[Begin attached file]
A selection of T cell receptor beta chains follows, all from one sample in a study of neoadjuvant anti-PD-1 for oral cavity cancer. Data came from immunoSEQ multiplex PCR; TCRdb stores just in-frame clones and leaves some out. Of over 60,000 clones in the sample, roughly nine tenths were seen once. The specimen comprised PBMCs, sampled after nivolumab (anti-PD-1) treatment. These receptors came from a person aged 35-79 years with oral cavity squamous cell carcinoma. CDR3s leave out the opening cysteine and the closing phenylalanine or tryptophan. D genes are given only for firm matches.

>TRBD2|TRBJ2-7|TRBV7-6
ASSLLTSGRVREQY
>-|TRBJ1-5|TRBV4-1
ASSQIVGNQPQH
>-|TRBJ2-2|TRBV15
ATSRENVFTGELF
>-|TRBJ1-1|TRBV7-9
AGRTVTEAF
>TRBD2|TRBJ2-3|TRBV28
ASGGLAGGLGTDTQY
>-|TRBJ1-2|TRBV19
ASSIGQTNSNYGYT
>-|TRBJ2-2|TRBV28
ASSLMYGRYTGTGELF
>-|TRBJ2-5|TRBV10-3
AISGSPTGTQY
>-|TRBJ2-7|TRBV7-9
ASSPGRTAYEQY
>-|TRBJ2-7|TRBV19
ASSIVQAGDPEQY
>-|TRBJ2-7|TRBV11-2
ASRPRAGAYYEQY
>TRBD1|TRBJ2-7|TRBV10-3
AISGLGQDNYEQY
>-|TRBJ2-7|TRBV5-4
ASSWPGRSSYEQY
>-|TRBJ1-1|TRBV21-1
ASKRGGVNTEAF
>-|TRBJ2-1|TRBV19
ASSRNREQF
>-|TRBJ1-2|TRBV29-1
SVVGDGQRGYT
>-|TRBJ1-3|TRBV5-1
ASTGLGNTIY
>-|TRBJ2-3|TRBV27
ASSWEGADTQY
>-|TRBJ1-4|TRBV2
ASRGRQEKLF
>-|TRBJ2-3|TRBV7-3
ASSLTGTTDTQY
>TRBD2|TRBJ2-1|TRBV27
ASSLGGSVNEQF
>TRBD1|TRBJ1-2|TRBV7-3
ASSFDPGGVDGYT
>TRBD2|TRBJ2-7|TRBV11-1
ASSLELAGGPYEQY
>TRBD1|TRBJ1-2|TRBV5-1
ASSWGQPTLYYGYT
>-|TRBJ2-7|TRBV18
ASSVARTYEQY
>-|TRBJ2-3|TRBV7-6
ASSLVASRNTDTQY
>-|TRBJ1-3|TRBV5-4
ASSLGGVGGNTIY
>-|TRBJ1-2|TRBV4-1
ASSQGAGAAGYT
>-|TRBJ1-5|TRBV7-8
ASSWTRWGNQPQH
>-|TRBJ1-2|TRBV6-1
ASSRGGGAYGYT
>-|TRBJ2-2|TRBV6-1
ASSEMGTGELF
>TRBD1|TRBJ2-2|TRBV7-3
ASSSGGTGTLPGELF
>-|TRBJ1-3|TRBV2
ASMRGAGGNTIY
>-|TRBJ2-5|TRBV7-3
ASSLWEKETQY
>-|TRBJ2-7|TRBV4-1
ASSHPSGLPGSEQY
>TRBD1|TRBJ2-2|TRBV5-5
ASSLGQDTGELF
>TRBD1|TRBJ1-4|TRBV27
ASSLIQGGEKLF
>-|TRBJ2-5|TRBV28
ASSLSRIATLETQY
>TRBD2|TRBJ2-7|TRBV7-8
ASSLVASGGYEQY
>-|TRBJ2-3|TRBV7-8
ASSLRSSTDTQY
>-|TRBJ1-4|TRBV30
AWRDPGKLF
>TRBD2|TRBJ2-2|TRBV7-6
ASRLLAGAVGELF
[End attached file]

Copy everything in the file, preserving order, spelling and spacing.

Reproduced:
A selection of T cell receptor beta chains follows, all from one sample in a study of neoadjuvant anti-PD-1 for oral cavity cancer. Data came from immunoSEQ multiplex PCR; TCRdb stores just in-frame clones and leaves some out. Of over 60,000 clones in the sample, roughly nine tenths were seen once. The specimen comprised PBMCs, sampled after nivolumab (anti-PD-1) treatment. These receptors came from a person aged 35-79 years with oral cavity squamous cell carcinoma. CDR3s leave out the opening cysteine and the closing phenylalanine or tryptophan. D genes are given only for firm matches.

>TRBD2|TRBJ2-7|TRBV7-6
ASSLLTSGRVREQY
>-|TRBJ1-5|TRBV4-1
ASSQIVGNQPQH
>-|TRBJ2-2|TRBV15
ATSRENVFTGELF
>-|TRBJ1-1|TRBV7-9
AGRTVTEAF
>TRBD2|TRBJ2-3|TRBV28
ASGGLAGGLGTDTQY
>-|TRBJ1-2|TRBV19
ASSIGQTNSNYGYT
>-|TRBJ2-2|TRBV28
ASSLMYGRYTGTGELF
>-|TRBJ2-5|TRBV10-3
AISGSPTGTQY
>-|TRBJ2-7|TRBV7-9
ASSPGRTAYEQY
>-|TRBJ2-7|TRBV19
ASSIVQAGDPEQY
>-|TRBJ2-7|TRBV11-2
ASRPRAGAYYEQY
>TRBD1|TRBJ2-7|TRBV10-3
AISGLGQDNYEQY
>-|TRBJ2-7|TRBV5-4
ASSWPGRSSYEQY
>-|TRBJ1-1|TRBV21-1
ASKRGGVNTEAF
>-|TRBJ2-1|TRBV19
ASSRNREQF
>-|TRBJ1-2|TRBV29-1
SVVGDGQRGYT
>-|TRBJ1-3|TRBV5-1
ASTGLGNTIY
>-|TRBJ2-3|TRBV27
ASSWEGADTQY
>-|TRBJ1-4|TRBV2
ASRGRQEKLF
>-|TRBJ2-3|TRBV7-3
ASSLTGTTDTQY
>TRBD2|TRBJ2-1|TRBV27
ASSLGGSVNEQF
>TRBD1|TRBJ1-2|TRBV7-3
ASSFDPGGVDGYT
>TRBD2|TRBJ2-7|TRBV11-1
ASSLELAGGPYEQY
>TRBD1|TRBJ1-2|TRBV5-1
ASSWGQPTLYYGYT
>-|TRBJ2-7|TRBV18
ASSVARTYEQY
>-|TRBJ2-3|TRBV7-6
ASSLVASRNTDTQY
>-|TRBJ1-3|TRBV5-4
ASSLGGVGGNTIY
>-|TRBJ1-2|TRBV4-1
ASSQGAGAAGYT
>-|TRBJ1-5|TRBV7-8
ASSWTRWGNQPQH
>-|TRBJ1-2|TRBV6-1
ASSRGGGAYGYT
>-|TRBJ2-2|TRBV6-1
ASSEMGTGELF
>TRBD1|TRBJ2-2|TRBV7-3
ASSSGGTGTLPGELF
>-|TRBJ1-3|TRBV2
ASMRGAGGNTIY
>-|TRBJ2-5|TRBV7-3
ASSLWEKETQY
>-|TRBJ2-7|TRBV4-1
ASSHPSGLPGSEQY
>TRBD1|TRBJ2-2|TRBV5-5
ASSLGQDTGELF
>TRBD1|TRBJ1-4|TRBV27
ASSLIQGGEKLF
>-|TRBJ2-5|TRBV28
ASSLSRIATLETQY
>TRBD2|TRBJ2-7|TRBV7-8
ASSLVASGGYEQY
>-|TRBJ2-3|TRBV7-8
ASSLRSSTDTQY
>-|TRBJ1-4|TRBV30
AWRDPGKLF
>TRBD2|TRBJ2-2|TRBV7-6
ASRLLAGAVGELF